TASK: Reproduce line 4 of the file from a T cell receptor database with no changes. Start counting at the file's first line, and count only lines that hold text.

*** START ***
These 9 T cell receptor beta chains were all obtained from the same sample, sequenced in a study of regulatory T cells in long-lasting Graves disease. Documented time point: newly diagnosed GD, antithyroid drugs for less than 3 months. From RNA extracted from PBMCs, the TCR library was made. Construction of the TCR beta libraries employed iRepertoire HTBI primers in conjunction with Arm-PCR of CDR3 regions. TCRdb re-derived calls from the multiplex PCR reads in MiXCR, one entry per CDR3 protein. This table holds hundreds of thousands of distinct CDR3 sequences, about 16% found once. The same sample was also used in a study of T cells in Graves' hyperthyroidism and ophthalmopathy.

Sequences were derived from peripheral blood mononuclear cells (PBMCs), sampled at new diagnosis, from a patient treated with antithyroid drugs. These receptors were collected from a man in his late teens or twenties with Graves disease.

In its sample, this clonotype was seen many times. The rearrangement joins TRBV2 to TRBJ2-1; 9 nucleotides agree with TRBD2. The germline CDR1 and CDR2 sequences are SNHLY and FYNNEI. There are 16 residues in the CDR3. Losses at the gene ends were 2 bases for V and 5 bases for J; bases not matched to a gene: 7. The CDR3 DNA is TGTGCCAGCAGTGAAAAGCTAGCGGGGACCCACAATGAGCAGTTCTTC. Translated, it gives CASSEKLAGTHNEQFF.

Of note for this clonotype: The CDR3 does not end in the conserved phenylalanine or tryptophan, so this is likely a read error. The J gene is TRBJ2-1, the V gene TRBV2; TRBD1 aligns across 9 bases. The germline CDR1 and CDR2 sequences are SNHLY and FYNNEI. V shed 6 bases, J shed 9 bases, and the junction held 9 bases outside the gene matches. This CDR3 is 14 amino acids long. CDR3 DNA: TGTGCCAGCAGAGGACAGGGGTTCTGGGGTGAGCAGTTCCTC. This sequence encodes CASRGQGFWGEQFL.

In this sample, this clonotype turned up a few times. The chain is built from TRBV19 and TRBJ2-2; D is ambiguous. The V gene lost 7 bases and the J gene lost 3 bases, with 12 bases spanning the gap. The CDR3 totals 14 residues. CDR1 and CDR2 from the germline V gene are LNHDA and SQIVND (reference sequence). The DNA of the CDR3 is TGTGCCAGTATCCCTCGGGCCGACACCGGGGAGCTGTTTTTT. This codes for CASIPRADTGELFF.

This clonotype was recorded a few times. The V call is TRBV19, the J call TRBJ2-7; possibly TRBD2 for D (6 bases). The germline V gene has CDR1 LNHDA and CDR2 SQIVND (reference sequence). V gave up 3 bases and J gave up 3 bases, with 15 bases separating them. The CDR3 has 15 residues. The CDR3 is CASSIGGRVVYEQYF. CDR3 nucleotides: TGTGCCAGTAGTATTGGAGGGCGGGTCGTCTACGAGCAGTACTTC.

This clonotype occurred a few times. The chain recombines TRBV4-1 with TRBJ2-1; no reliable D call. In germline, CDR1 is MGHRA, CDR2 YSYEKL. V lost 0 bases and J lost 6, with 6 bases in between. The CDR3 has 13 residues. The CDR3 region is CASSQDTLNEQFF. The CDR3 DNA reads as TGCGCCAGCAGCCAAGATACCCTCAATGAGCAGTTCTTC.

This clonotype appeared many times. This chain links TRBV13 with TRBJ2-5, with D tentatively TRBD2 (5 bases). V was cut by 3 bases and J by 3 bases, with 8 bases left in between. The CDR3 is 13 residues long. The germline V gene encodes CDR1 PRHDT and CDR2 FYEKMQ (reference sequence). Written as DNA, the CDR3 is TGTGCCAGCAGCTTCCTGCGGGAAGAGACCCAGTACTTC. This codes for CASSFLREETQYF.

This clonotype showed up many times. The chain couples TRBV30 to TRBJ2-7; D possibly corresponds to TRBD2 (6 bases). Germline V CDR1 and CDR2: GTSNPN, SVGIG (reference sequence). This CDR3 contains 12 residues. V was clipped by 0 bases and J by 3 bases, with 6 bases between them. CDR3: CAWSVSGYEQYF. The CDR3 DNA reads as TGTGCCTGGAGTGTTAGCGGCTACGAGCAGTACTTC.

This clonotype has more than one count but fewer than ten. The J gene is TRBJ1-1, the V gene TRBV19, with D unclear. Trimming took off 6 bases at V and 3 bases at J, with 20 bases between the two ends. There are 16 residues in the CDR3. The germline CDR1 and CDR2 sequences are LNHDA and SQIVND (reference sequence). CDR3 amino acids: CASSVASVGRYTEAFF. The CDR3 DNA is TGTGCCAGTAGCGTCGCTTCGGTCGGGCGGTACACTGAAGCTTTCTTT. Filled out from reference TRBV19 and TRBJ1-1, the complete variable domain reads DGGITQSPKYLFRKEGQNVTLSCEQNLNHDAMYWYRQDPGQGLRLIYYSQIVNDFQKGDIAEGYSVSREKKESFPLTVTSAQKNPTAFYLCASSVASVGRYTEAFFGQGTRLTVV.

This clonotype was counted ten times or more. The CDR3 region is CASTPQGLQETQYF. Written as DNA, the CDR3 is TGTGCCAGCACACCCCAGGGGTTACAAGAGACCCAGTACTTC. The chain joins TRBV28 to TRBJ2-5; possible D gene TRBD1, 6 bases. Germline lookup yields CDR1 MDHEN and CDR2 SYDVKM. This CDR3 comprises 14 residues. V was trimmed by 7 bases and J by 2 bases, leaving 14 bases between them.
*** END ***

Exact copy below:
Of note for this clonotype: The CDR3 does not end in the conserved phenylalanine or tryptophan, so this is likely a read error. The J gene is TRBJ2-1, the V gene TRBV2; TRBD1 aligns across 9 bases. The germline CDR1 and CDR2 sequences are SNHLY and FYNNEI. V shed 6 bases, J shed 9 bases, and the junction held 9 bases outside the gene matches. This CDR3 is 14 amino acids long. CDR3 DNA: TGTGCCAGCAGAGGACAGGGGTTCTGGGGTGAGCAGTTCCTC. This sequence encodes CASRGQGFWGEQFL.